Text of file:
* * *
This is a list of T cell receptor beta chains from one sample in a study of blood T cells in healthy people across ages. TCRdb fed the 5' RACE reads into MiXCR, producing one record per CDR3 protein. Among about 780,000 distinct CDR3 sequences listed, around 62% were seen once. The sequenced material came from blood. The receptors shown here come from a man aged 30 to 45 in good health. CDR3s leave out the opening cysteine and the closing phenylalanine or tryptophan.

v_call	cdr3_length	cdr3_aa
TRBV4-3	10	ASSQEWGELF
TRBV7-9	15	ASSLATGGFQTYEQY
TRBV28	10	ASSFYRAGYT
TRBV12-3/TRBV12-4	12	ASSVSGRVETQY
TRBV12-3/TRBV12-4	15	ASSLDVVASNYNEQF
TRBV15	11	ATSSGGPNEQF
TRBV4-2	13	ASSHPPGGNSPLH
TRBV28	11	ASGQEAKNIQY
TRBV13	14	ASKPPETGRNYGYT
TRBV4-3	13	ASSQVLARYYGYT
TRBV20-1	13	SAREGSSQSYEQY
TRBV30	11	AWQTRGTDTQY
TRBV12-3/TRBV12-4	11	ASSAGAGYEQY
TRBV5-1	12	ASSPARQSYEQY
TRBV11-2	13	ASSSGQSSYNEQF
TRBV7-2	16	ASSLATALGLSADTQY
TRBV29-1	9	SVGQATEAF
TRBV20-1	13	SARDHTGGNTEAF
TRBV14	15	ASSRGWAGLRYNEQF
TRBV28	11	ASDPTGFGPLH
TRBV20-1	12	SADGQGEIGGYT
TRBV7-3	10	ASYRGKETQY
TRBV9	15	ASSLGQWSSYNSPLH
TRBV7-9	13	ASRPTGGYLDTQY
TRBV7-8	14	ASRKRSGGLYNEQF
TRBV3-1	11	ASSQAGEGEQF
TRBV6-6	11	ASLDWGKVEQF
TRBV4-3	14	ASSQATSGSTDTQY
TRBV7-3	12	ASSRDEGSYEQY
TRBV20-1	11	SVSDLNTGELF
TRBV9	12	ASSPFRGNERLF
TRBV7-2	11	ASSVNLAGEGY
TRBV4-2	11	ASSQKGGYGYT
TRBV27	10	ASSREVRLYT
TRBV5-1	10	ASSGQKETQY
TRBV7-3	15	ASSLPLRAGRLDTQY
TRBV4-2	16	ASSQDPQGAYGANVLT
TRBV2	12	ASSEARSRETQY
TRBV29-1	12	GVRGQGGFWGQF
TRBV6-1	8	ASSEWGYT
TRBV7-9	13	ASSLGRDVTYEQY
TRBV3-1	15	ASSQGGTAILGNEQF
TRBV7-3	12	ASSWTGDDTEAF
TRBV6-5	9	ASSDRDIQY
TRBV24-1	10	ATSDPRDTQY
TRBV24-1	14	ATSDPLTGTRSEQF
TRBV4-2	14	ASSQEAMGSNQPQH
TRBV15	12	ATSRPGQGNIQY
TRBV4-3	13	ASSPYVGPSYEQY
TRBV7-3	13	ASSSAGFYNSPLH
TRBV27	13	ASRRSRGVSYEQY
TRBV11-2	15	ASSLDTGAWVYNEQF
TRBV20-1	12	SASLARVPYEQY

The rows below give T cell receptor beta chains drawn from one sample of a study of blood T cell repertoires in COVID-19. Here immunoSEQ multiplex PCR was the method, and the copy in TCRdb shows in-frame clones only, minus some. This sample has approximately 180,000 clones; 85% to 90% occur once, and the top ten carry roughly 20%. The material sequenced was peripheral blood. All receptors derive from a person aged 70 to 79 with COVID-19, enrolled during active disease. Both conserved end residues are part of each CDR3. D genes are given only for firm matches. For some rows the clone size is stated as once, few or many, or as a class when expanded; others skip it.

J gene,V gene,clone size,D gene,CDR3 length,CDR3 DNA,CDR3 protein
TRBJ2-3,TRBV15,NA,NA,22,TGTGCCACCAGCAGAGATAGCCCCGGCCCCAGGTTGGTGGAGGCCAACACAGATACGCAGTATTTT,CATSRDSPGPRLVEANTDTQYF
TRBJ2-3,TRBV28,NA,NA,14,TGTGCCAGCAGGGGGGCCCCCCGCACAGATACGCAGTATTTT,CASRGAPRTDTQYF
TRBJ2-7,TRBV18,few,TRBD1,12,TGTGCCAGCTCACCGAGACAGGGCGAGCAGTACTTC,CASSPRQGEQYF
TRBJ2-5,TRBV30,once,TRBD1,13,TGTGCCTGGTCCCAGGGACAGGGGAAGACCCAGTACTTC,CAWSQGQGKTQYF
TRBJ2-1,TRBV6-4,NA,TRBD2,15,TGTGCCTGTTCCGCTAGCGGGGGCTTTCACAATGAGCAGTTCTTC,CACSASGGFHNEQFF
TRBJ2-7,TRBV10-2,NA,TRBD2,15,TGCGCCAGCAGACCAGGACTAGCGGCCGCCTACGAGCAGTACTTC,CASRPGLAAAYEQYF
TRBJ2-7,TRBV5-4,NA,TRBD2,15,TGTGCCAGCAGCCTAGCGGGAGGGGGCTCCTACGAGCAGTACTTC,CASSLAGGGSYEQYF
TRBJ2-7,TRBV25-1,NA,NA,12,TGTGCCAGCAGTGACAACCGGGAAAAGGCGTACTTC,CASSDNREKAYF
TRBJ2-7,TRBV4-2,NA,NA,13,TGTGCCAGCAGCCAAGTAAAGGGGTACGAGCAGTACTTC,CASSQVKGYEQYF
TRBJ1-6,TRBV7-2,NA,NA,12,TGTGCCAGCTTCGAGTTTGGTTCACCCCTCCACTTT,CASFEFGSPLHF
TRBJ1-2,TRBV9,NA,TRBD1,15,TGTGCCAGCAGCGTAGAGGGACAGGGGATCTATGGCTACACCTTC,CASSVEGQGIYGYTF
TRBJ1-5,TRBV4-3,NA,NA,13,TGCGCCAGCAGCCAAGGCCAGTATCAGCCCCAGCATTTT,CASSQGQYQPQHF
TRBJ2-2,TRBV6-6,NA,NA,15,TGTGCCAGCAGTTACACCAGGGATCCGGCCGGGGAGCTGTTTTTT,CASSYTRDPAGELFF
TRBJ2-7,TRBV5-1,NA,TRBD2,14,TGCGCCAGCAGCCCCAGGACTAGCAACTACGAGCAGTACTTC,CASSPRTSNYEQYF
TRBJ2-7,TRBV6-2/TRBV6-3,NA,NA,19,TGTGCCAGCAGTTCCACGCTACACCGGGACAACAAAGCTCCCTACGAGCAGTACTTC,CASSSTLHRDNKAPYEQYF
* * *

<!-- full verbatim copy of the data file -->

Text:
This is a list of T cell receptor beta chains from one sample in a study of blood T cells in healthy people across ages. TCRdb fed the 5' RACE reads into MiXCR, producing one record per CDR3 protein. Among about 780,000 distinct CDR3 sequences listed, around 62% were seen once. The sequenced material came from blood. The receptors shown here come from a man aged 30 to 45 in good health. CDR3s leave out the opening cysteine and the closing phenylalanine or tryptophan.

v_call	cdr3_length	cdr3_aa
TRBV4-3	10	ASSQEWGELF
TRBV7-9	15	ASSLATGGFQTYEQY
TRBV28	10	ASSFYRAGYT
TRBV12-3/TRBV12-4	12	ASSVSGRVETQY
TRBV12-3/TRBV12-4	15	ASSLDVVASNYNEQF
TRBV15	11	ATSSGGPNEQF
TRBV4-2	13	ASSHPPGGNSPLH
TRBV28	11	ASGQEAKNIQY
TRBV13	14	ASKPPETGRNYGYT
TRBV4-3	13	ASSQVLARYYGYT
TRBV20-1	13	SAREGSSQSYEQY
TRBV30	11	AWQTRGTDTQY
TRBV12-3/TRBV12-4	11	ASSAGAGYEQY
TRBV5-1	12	ASSPARQSYEQY
TRBV11-2	13	ASSSGQSSYNEQF
TRBV7-2	16	ASSLATALGLSADTQY
TRBV29-1	9	SVGQATEAF
TRBV20-1	13	SARDHTGGNTEAF
TRBV14	15	ASSRGWAGLRYNEQF
TRBV28	11	ASDPTGFGPLH
TRBV20-1	12	SADGQGEIGGYT
TRBV7-3	10	ASYRGKETQY
TRBV9	15	ASSLGQWSSYNSPLH
TRBV7-9	13	ASRPTGGYLDTQY
TRBV7-8	14	ASRKRSGGLYNEQF
TRBV3-1	11	ASSQAGEGEQF
TRBV6-6	11	ASLDWGKVEQF
TRBV4-3	14	ASSQATSGSTDTQY
TRBV7-3	12	ASSRDEGSYEQY
TRBV20-1	11	SVSDLNTGELF
TRBV9	12	ASSPFRGNERLF
TRBV7-2	11	ASSVNLAGEGY
TRBV4-2	11	ASSQKGGYGYT
TRBV27	10	ASSREVRLYT
TRBV5-1	10	ASSGQKETQY
TRBV7-3	15	ASSLPLRAGRLDTQY
TRBV4-2	16	ASSQDPQGAYGANVLT
TRBV2	12	ASSEARSRETQY
TRBV29-1	12	GVRGQGGFWGQF
TRBV6-1	8	ASSEWGYT
TRBV7-9	13	ASSLGRDVTYEQY
TRBV3-1	15	ASSQGGTAILGNEQF
TRBV7-3	12	ASSWTGDDTEAF
TRBV6-5	9	ASSDRDIQY
TRBV24-1	10	ATSDPRDTQY
TRBV24-1	14	ATSDPLTGTRSEQF
TRBV4-2	14	ASSQEAMGSNQPQH
TRBV15	12	ATSRPGQGNIQY
TRBV4-3	13	ASSPYVGPSYEQY
TRBV7-3	13	ASSSAGFYNSPLH
TRBV27	13	ASRRSRGVSYEQY
TRBV11-2	15	ASSLDTGAWVYNEQF
TRBV20-1	12	SASLARVPYEQY

The rows below give T cell receptor beta chains drawn from one sample of a study of blood T cell repertoires in COVID-19. Here immunoSEQ multiplex PCR was the method, and the copy in TCRdb shows in-frame clones only, minus some. This sample has approximately 180,000 clones; 85% to 90% occur once, and the top ten carry roughly 20%. The material sequenced was peripheral blood. All receptors derive from a person aged 70 to 79 with COVID-19, enrolled during active disease. Both conserved end residues are part of each CDR3. D genes are given only for firm matches. For some rows the clone size is stated as once, few or many, or as a class when expanded; others skip it.

J gene,V gene,clone size,D gene,CDR3 length,CDR3 DNA,CDR3 protein
TRBJ2-3,TRBV15,NA,NA,22,TGTGCCACCAGCAGAGATAGCCCCGGCCCCAGGTTGGTGGAGGCCAACACAGATACGCAGTATTTT,CATSRDSPGPRLVEANTDTQYF
TRBJ2-3,TRBV28,NA,NA,14,TGTGCCAGCAGGGGGGCCCCCCGCACAGATACGCAGTATTTT,CASRGAPRTDTQYF
TRBJ2-7,TRBV18,few,TRBD1,12,TGTGCCAGCTCACCGAGACAGGGCGAGCAGTACTTC,CASSPRQGEQYF
TRBJ2-5,TRBV30,once,TRBD1,13,TGTGCCTGGTCCCAGGGACAGGGGAAGACCCAGTACTTC,CAWSQGQGKTQYF
TRBJ2-1,TRBV6-4,NA,TRBD2,15,TGTGCCTGTTCCGCTAGCGGGGGCTTTCACAATGAGCAGTTCTTC,CACSASGGFHNEQFF
TRBJ2-7,TRBV10-2,NA,TRBD2,15,TGCGCCAGCAGACCAGGACTAGCGGCCGCCTACGAGCAGTACTTC,CASRPGLAAAYEQYF
TRBJ2-7,TRBV5-4,NA,TRBD2,15,TGTGCCAGCAGCCTAGCGGGAGGGGGCTCCTACGAGCAGTACTTC,CASSLAGGGSYEQYF
TRBJ2-7,TRBV25-1,NA,NA,12,TGTGCCAGCAGTGACAACCGGGAAAAGGCGTACTTC,CASSDNREKAYF
TRBJ2-7,TRBV4-2,NA,NA,13,TGTGCCAGCAGCCAAGTAAAGGGGTACGAGCAGTACTTC,CASSQVKGYEQYF
TRBJ1-6,TRBV7-2,NA,NA,12,TGTGCCAGCTTCGAGTTTGGTTCACCCCTCCACTTT,CASFEFGSPLHF
TRBJ1-2,TRBV9,NA,TRBD1,15,TGTGCCAGCAGCGTAGAGGGACAGGGGATCTATGGCTACACCTTC,CASSVEGQGIYGYTF
TRBJ1-5,TRBV4-3,NA,NA,13,TGCGCCAGCAGCCAAGGCCAGTATCAGCCCCAGCATTTT,CASSQGQYQPQHF
TRBJ2-2,TRBV6-6,NA,NA,15,TGTGCCAGCAGTTACACCAGGGATCCGGCCGGGGAGCTGTTTTTT,CASSYTRDPAGELFF
TRBJ2-7,TRBV5-1,NA,TRBD2,14,TGCGCCAGCAGCCCCAGGACTAGCAACTACGAGCAGTACTTC,CASSPRTSNYEQYF
TRBJ2-7,TRBV6-2/TRBV6-3,NA,NA,19,TGTGCCAGCAGTTCCACGCTACACCGGGACAACAAAGCTCCCTACGAGCAGTACTTC,CASSSTLHRDNKAPYEQYF